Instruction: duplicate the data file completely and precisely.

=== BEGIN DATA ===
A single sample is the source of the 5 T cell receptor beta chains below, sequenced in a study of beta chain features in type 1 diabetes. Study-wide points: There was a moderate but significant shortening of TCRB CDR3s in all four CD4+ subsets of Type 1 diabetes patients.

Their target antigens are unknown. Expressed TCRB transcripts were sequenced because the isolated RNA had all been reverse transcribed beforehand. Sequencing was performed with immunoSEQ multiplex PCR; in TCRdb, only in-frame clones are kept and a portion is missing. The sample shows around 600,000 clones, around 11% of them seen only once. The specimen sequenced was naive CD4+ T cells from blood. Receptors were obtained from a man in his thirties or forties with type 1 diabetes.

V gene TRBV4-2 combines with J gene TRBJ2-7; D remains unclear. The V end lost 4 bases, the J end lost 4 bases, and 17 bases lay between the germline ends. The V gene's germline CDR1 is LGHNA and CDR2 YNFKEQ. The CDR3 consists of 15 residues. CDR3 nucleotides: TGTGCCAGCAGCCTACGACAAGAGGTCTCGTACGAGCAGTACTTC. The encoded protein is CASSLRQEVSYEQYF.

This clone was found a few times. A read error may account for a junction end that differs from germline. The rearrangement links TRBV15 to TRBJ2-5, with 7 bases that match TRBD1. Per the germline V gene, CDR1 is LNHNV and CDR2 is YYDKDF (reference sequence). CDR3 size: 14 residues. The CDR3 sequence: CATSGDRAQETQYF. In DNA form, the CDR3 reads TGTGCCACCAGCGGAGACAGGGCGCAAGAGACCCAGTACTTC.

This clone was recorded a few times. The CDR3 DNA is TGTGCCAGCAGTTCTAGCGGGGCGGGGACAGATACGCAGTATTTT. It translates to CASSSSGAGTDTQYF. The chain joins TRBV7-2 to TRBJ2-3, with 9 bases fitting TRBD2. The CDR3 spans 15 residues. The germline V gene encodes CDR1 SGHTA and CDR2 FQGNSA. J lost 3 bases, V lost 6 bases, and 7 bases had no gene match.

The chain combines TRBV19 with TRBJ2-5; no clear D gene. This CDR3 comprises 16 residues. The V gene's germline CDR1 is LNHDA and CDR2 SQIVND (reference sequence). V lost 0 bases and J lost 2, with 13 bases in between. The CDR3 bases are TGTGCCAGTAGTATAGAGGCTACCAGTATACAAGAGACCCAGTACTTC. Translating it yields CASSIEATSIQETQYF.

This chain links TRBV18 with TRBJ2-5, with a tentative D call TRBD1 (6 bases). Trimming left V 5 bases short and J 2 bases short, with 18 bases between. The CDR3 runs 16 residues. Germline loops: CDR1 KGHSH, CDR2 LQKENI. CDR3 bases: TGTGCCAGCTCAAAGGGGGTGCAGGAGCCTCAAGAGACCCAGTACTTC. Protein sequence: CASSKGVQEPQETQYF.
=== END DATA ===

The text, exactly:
A single sample is the source of the 5 T cell receptor beta chains below, sequenced in a study of beta chain features in type 1 diabetes. Study-wide points: There was a moderate but significant shortening of TCRB CDR3s in all four CD4+ subsets of Type 1 diabetes patients.

Their target antigens are unknown. Expressed TCRB transcripts were sequenced because the isolated RNA had all been reverse transcribed beforehand. Sequencing was performed with immunoSEQ multiplex PCR; in TCRdb, only in-frame clones are kept and a portion is missing. The sample shows around 600,000 clones, around 11% of them seen only once. The specimen sequenced was naive CD4+ T cells from blood. Receptors were obtained from a man in his thirties or forties with type 1 diabetes.

V gene TRBV4-2 combines with J gene TRBJ2-7; D remains unclear. The V end lost 4 bases, the J end lost 4 bases, and 17 bases lay between the germline ends. The V gene's germline CDR1 is LGHNA and CDR2 YNFKEQ. The CDR3 consists of 15 residues. CDR3 nucleotides: TGTGCCAGCAGCCTACGACAAGAGGTCTCGTACGAGCAGTACTTC. The encoded protein is CASSLRQEVSYEQYF.

This clone was found a few times. A read error may account for a junction end that differs from germline. The rearrangement links TRBV15 to TRBJ2-5, with 7 bases that match TRBD1. Per the germline V gene, CDR1 is LNHNV and CDR2 is YYDKDF (reference sequence). CDR3 size: 14 residues. The CDR3 sequence: CATSGDRAQETQYF. In DNA form, the CDR3 reads TGTGCCACCAGCGGAGACAGGGCGCAAGAGACCCAGTACTTC.

This clone was recorded a few times. The CDR3 DNA is TGTGCCAGCAGTTCTAGCGGGGCGGGGACAGATACGCAGTATTTT. It translates to CASSSSGAGTDTQYF. The chain joins TRBV7-2 to TRBJ2-3, with 9 bases fitting TRBD2. The CDR3 spans 15 residues. The germline V gene encodes CDR1 SGHTA and CDR2 FQGNSA. J lost 3 bases, V lost 6 bases, and 7 bases had no gene match.

The chain combines TRBV19 with TRBJ2-5; no clear D gene. This CDR3 comprises 16 residues. The V gene's germline CDR1 is LNHDA and CDR2 SQIVND (reference sequence). V lost 0 bases and J lost 2, with 13 bases in between. The CDR3 bases are TGTGCCAGTAGTATAGAGGCTACCAGTATACAAGAGACCCAGTACTTC. Translating it yields CASSIEATSIQETQYF.

This chain links TRBV18 with TRBJ2-5, with a tentative D call TRBD1 (6 bases). Trimming left V 5 bases short and J 2 bases short, with 18 bases between. The CDR3 runs 16 residues. Germline loops: CDR1 KGHSH, CDR2 LQKENI. CDR3 bases: TGTGCCAGCTCAAAGGGGGTGCAGGAGCCTCAAGAGACCCAGTACTTC. Protein sequence: CASSKGVQEPQETQYF.